Adventures with Words: The Turn of the Screw by Henry James

I’m old enough to remember how, back in the 1980s, it seemed like the horror genre was going to take over the world. Stephen King, of course, had started it: Carrie came out in 1974, Salem’s Lot in ’75, The Shining in ’77 and The Stand in ’78. Jumping on the bandwagon, a whole host of writers and publishers began churning out horror books through the following decade – and I was a big fan of them, picking lurid covers off the shelves at bookshops.

And then, it died. Not for Stephen King, of course, but for the rest. The blood-stained tracks became too trampled, the public lost interest, the publishers stopped publishing. The 1990s saw lots of articles written, asking variations on the question, who killed off the horror genre.

Now, having read The Turn of the Screw, I can answer the question. We did. We writers, we killed it off. Drove a stake through its heart, chopped its head off, pulled out its entrails and painted its drained blood upon the walls.

And that’s how we did it too: by piling up bodies, horror on horror, and forgetting that, for horror to work, there has to be something worse than death and the pain of dying; something much worse.

This is what makes The Turn of the Screw, and the other Victorian ghost stories, so effective: because these writers believed – or at least belonged to a culture that believed – that there are things worse than death. That a soul can be lost and, in its loss, something infinitely more precious than the mere pumping of blood and inflating of lungs is lost too.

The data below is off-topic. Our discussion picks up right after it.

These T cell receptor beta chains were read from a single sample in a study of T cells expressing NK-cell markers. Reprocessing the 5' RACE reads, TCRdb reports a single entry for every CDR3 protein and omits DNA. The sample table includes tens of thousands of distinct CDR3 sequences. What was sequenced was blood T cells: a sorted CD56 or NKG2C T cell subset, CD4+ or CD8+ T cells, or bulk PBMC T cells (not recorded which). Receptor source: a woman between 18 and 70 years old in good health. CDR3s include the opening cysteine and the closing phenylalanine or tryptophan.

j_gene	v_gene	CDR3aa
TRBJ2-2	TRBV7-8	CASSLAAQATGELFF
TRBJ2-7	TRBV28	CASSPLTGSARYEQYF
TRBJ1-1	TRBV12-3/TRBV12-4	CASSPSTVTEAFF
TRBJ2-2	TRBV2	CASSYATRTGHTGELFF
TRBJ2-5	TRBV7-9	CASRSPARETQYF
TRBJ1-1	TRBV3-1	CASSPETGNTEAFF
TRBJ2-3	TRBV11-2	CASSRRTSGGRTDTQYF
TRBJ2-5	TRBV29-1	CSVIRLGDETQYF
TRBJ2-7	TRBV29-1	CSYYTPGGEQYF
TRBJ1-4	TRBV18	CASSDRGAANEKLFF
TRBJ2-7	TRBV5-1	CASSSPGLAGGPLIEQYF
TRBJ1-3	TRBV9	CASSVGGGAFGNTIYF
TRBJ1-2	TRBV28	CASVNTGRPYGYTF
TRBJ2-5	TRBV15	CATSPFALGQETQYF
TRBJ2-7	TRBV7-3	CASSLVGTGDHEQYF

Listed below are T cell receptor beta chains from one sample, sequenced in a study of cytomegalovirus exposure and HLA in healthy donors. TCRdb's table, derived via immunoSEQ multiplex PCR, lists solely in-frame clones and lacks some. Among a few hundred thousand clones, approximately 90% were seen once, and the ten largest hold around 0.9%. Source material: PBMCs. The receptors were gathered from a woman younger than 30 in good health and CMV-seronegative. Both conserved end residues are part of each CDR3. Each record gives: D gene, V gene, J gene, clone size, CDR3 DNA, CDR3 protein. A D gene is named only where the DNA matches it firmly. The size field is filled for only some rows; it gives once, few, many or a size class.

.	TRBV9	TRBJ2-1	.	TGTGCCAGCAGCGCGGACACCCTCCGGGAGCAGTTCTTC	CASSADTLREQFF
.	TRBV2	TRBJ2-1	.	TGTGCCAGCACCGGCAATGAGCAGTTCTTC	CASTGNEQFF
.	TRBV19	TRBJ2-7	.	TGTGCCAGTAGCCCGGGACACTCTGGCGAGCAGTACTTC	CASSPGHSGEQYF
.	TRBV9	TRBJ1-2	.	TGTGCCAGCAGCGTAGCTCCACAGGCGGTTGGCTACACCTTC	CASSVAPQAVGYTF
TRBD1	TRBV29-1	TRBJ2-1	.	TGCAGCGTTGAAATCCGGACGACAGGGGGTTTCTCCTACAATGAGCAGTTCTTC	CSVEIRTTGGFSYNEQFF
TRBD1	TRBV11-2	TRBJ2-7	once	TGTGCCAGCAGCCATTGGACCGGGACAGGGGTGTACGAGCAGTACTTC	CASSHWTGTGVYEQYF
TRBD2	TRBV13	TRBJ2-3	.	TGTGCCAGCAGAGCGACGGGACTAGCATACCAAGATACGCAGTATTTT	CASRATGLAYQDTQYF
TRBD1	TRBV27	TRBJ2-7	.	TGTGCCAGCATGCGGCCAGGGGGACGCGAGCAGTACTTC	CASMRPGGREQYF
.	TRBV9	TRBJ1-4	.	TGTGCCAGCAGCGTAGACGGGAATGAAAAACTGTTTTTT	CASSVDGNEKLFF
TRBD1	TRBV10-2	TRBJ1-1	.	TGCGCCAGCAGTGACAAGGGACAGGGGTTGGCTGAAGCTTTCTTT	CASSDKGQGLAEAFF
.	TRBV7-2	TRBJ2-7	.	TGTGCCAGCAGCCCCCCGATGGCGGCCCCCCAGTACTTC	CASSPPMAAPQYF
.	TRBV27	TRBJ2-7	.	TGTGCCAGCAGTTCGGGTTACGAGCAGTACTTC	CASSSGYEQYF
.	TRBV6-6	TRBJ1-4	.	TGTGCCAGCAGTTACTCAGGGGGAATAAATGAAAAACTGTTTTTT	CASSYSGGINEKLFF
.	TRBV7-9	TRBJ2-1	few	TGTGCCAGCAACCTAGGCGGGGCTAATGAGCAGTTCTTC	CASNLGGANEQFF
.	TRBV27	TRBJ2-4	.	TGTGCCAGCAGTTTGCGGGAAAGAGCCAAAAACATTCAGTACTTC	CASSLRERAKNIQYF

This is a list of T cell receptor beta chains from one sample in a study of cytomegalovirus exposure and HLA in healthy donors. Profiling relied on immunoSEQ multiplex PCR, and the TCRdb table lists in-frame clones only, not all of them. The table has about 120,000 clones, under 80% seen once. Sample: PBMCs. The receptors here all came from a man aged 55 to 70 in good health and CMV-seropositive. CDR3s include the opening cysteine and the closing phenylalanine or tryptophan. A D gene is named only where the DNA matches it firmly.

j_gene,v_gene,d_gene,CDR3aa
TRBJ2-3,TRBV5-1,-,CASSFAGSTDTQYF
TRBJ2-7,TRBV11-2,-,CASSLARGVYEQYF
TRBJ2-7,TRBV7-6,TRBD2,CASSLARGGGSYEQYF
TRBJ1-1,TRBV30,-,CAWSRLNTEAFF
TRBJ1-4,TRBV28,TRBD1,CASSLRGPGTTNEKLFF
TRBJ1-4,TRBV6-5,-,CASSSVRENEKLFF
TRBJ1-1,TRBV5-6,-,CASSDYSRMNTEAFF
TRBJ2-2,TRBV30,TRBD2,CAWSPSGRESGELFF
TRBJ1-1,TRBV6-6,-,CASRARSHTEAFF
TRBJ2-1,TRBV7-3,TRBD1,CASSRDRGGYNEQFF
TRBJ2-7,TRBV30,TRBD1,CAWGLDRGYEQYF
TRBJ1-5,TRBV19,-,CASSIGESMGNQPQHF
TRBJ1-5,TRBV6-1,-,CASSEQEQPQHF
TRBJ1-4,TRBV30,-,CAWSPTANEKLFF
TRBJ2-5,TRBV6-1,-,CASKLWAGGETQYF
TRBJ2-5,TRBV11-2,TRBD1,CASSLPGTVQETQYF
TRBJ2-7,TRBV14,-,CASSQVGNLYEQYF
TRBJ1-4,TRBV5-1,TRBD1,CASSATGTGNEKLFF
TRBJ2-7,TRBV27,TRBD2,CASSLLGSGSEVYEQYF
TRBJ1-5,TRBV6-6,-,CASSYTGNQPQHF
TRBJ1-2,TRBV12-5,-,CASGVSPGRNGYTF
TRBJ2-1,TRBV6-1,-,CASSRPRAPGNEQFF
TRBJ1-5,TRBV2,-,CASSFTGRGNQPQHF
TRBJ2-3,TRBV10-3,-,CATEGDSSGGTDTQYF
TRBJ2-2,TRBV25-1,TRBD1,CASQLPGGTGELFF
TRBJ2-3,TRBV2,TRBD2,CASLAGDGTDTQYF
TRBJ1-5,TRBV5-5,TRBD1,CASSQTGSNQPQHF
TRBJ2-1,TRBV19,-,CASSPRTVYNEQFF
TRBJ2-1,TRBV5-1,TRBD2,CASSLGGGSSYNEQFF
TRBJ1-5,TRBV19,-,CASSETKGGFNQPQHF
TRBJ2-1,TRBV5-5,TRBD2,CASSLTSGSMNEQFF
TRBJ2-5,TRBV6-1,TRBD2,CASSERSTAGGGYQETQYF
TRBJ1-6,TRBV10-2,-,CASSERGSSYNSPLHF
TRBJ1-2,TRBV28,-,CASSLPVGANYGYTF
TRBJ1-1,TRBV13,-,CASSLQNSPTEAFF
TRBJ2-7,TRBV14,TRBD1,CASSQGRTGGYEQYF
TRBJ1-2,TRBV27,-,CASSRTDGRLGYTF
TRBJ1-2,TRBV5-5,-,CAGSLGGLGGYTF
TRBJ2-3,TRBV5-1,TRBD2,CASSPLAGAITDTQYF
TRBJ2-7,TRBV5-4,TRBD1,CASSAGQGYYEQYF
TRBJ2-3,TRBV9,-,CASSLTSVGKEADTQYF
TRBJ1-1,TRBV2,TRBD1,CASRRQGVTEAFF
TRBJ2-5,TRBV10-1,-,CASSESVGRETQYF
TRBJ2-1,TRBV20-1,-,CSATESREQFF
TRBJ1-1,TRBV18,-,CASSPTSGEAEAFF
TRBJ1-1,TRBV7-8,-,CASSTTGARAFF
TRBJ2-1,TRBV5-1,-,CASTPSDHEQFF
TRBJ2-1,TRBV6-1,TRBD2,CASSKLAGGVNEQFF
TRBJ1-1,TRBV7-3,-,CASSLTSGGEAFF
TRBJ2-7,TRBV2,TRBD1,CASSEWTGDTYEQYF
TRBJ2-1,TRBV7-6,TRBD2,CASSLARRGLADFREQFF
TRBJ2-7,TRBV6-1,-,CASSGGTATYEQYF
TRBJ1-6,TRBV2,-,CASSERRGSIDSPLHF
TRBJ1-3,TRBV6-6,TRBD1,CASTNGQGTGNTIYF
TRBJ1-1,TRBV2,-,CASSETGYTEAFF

After all, the problem with death, when that’s all there is, is that death ends everything. It’s the black curtain, the exit, the end, the close to suffering and the final release. Writing in a culture where death is the great, the sole, evil, robs horror of, well, its horror. Take away dread, the unspoken, wordless, formless dread of things and fates beyond and above and below death, and horror is reduced to variations on torture porn: how much can we make the protagonist suffer before his end? There is no horror in this, only the workings out of a monkey curiosity, drained of empathy.

So, for horror to work, then there must, indeed, be fates worse than death. It is the knowledge that this is true that makes The Turn of the Screw – despite Henry James’s rather curious prose style, so much more laboured and laborious than his brother, William James’s – into such a haunting book. And, reading it, tells us how flattened we have allowed our imaginative world to become.


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